By a series of subsequent decisions, the Supreme Court has, on the basis of the decision in Gannon Dunkerley’s case, held various other transactions which resemble, in substance, transactions by way of sales, to be not liable to sales tax. As a result of these decisions, a transaction, in order to be subject to the levy of sales tax under entry 92A of the Union List or entry 54 of the State List, should have the following ingredients, namely:
1. Parties competent to contract,
2. Mutual assent and transfer of property in goods from one of the parties to the contract to the other party thereto for a price.

This position has resulted in scope for avoidance of tax in various ways.
An example of this is the practice of inter-State consignment transfers, i.e., transfer of goods from head office or a principal in one State to a branch or agent in another State or vice versa or transfer of goods on consignment account, to avoid the payment of sales tax on inter-State sales under the Central Sales Tax Act. While in the case of a works contract, if the contract treats the sale of materials separately from the cost of the labour, the sale of materials would be taxable, but in the case of an indivisible works contract, it is not possible to levy sales tax on the transfer of property in the goods involved in the execution of such contract as it has been held that there is no sale of the materials as such and the property in them does not pass as moveables.

Though practically the purchaser in a hire-purchase agreement gets the goods on the date of the hire-purchase, it has been held that there is sale only when the purchaser exercises the option to purchase at a much later date and therefore only the depreciated value of the goods involved in such transaction at the time the option to purchase is exercised becomes assessable to sales tax.
Similarly, while sale by a registered club or other association of persons (the club or association of persons having corporate status) to its members is taxable, sales by an unincorporated club or association of persons to its members is not taxable as such club or association, in law, has no separate existence from that of the members.

In the Associated Hotels of India case (2002-TIOL-65-SC-CT-CB), the Supreme Court held that there is no sale involved in the supply of food or drink by a hotelier to a person lodged in the hotel.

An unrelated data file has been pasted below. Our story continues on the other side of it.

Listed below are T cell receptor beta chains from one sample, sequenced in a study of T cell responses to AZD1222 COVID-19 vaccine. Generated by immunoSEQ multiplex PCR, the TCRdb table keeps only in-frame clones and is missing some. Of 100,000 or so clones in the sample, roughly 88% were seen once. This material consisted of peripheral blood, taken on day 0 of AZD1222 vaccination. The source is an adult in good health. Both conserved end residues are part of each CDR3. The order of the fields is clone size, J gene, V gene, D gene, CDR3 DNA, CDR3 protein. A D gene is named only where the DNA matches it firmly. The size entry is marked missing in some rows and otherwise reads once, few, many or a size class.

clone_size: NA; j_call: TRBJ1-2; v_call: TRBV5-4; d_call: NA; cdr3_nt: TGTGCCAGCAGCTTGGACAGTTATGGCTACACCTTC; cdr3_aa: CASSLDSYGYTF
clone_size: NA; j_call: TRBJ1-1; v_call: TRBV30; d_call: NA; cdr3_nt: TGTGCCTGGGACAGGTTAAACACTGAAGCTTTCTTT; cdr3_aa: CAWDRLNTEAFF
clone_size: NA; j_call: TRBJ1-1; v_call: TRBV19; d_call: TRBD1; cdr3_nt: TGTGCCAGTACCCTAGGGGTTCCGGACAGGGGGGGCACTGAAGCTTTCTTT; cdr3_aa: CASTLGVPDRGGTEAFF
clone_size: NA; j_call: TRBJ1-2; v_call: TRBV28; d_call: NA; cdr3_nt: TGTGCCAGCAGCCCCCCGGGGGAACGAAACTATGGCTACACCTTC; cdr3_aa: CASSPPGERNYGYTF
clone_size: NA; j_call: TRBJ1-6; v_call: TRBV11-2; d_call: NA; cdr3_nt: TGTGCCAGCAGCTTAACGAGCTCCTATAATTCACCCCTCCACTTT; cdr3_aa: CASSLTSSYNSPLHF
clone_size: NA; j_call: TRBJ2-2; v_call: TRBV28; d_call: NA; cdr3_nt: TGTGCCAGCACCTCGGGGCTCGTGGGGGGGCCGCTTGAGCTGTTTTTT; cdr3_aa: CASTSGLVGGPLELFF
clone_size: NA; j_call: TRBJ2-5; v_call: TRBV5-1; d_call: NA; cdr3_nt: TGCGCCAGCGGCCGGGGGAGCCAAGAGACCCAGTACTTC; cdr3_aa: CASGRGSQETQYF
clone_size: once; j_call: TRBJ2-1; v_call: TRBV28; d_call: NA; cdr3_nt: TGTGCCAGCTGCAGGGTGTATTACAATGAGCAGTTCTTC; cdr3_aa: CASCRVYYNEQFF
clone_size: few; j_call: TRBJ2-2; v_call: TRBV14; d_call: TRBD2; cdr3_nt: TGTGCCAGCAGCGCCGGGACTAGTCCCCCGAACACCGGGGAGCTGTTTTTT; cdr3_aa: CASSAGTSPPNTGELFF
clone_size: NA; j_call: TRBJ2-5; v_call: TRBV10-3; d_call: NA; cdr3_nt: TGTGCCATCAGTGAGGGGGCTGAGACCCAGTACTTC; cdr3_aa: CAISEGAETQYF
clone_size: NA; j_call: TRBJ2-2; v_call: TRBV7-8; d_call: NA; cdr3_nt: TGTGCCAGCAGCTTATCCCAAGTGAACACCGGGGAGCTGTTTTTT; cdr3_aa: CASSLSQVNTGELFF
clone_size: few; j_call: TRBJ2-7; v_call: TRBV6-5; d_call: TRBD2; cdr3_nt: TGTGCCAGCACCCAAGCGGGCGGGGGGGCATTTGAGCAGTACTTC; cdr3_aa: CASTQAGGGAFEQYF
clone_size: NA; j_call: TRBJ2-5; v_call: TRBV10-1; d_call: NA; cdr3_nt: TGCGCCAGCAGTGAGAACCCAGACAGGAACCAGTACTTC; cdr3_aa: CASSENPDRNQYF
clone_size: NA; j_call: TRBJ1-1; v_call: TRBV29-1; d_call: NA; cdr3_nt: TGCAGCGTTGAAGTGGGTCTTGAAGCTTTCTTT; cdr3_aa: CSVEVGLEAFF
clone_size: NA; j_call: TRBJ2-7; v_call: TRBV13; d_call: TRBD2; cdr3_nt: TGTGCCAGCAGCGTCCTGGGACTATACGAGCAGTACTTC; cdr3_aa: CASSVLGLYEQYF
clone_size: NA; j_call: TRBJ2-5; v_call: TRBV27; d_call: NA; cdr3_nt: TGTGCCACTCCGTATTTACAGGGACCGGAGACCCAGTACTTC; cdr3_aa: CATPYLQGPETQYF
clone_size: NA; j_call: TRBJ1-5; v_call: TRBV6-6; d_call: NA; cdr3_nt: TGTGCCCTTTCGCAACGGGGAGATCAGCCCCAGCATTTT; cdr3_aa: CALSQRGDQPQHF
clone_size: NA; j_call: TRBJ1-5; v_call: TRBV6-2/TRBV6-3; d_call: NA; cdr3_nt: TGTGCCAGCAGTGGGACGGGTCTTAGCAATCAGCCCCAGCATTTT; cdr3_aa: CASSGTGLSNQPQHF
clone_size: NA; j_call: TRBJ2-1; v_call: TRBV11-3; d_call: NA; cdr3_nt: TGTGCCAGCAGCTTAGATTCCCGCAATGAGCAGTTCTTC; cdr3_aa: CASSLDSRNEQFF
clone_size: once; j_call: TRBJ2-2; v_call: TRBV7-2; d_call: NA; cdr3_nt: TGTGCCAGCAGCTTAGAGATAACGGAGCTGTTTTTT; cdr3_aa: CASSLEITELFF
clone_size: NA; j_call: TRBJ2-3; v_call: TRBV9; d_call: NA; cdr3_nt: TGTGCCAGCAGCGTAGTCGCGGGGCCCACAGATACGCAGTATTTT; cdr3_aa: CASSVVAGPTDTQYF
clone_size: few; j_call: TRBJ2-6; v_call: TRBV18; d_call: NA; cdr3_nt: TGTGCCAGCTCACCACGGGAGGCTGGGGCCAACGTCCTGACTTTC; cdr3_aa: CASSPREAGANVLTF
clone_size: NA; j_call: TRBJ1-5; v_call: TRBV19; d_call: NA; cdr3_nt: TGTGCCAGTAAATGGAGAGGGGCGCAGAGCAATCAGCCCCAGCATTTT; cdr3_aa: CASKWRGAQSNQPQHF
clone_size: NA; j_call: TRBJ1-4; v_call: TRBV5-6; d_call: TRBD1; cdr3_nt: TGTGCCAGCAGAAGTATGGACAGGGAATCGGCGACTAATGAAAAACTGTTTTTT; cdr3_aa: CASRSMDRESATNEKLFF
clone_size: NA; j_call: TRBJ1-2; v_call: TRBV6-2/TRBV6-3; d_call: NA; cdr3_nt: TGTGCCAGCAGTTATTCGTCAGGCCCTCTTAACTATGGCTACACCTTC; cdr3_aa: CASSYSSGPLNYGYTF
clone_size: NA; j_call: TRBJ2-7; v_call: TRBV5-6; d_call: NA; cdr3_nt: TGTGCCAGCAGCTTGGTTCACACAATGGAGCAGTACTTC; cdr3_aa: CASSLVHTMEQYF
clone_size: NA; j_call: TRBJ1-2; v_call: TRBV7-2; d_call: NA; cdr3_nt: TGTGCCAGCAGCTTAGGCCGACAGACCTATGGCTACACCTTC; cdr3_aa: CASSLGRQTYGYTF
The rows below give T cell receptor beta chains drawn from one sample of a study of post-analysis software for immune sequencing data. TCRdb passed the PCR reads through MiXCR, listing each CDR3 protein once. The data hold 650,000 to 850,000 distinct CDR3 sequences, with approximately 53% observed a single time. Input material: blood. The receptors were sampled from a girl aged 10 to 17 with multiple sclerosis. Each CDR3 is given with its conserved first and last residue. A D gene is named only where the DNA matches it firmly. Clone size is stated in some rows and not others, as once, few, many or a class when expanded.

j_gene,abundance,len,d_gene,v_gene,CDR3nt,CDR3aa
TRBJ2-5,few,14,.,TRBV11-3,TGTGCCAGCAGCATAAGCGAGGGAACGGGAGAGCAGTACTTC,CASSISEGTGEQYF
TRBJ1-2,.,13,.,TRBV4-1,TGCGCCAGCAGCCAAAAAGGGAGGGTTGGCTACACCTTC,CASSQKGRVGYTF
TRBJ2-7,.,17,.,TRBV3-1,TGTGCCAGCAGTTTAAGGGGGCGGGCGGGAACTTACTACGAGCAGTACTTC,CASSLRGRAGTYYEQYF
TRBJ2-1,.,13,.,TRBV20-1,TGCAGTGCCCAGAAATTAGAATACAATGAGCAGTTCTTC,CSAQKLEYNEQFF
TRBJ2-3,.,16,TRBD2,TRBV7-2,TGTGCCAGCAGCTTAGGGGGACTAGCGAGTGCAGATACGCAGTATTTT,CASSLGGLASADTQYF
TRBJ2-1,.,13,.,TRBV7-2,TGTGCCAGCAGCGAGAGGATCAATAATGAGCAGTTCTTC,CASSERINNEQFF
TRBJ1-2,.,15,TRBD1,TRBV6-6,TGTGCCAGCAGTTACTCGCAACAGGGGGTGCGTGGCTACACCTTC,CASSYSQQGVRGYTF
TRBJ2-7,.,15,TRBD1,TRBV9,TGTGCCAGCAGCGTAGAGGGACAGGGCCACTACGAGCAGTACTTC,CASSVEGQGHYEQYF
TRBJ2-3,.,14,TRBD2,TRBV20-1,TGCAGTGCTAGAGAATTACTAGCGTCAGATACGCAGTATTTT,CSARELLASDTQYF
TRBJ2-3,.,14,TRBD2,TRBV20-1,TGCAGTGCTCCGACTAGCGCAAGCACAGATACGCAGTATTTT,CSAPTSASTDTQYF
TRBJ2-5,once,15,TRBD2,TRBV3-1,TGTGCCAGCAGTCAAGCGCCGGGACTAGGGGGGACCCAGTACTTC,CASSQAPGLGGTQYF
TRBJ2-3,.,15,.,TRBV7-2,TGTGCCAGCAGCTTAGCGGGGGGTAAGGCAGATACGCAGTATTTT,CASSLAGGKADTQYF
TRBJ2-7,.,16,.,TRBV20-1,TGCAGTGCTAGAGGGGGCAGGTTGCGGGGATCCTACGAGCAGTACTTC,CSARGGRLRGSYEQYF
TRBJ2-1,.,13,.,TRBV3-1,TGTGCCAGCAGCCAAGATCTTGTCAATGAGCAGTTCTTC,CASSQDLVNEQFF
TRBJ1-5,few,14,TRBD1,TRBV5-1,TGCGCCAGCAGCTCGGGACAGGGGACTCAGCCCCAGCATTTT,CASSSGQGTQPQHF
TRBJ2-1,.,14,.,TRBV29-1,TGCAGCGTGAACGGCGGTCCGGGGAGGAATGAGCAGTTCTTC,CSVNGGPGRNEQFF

In the New India Sugar Mills case, the Supreme Court took the view that in the transfer of controlled commodities in pursuance of a direction under a Control Order, the element of volition by the seller, or mutual assent, is absent and, therefore, there is no sale as defined in the Sale of Goods Act, 1930.
However, in Oil and Natural Gas Commission Vs. State of Bihar, the Supreme Court had occasion to consider its earlier decisions with regard to the liability of transfers of controlled commodities to be charged to sales tax. The Supreme Court held that where there are any statutory compulsions, the statute itself should be treated as supplying the consensus and furnishing the modality of the consensus.

In Vishnu Agencies Vs. Commercial Tax Officer, six of the seven Judges concurred in over-ruling the decision, in New India Sugar Mills case while the seventh Judge held the case to be distinguishable.
It is, therefore, considered desirable to put the matter beyond any doubt.
The various problems connected with the power of the States to levy a tax on the sale of goods and with the Central Sales Tax Act, 1956 were referred to the Law Commission of India. The Commission considered these matters in their Sixty-first Report and, recommended, inter alia, certain amendments in the Constitution if as a matter of administrative policy it is decided to levy tax on transactions of the nature mentioned in the preceding paragraphs.

Device by way of lease of films has also been resulting in avoidance of sales tax. The main right in regard to a film relates to its exploitation and after exploitation for a certain period of time in most cases, the film ceases to have any value. It is, therefore seen that instead of resorting to the outright sale of a film, only a leased or transfer of the right to exploitation is made.